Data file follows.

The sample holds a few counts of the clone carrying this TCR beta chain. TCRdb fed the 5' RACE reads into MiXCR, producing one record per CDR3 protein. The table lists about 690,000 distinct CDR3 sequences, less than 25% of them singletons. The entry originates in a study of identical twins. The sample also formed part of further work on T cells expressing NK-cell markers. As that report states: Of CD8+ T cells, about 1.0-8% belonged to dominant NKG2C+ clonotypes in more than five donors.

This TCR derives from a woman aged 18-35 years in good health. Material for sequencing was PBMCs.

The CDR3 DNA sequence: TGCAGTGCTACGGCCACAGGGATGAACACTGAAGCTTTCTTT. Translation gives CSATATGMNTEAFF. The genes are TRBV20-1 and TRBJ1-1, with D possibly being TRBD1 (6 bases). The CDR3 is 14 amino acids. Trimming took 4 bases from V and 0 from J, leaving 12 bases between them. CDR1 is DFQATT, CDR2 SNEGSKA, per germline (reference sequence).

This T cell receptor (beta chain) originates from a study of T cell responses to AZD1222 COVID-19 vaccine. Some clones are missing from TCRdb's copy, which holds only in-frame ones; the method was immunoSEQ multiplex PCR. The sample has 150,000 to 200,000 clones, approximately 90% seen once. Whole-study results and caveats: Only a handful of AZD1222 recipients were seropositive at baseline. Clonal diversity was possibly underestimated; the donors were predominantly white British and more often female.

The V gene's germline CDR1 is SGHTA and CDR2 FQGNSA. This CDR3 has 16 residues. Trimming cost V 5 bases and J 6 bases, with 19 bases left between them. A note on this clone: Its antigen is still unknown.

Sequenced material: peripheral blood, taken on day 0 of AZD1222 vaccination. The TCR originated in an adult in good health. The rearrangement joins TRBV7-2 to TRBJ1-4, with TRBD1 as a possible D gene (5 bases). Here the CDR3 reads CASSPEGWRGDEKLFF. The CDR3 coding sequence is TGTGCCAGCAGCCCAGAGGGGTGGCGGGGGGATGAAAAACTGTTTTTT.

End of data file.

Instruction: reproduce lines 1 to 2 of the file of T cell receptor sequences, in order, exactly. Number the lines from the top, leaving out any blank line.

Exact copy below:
The sample holds a few counts of the clone carrying this TCR beta chain. TCRdb fed the 5' RACE reads into MiXCR, producing one record per CDR3 protein. The table lists about 690,000 distinct CDR3 sequences, less than 25% of them singletons. The entry originates in a study of identical twins. The sample also formed part of further work on T cells expressing NK-cell markers. As that report states: Of CD8+ T cells, about 1.0-8% belonged to dominant NKG2C+ clonotypes in more than five donors.

This TCR derives from a woman aged 18-35 years in good health. Material for sequencing was PBMCs.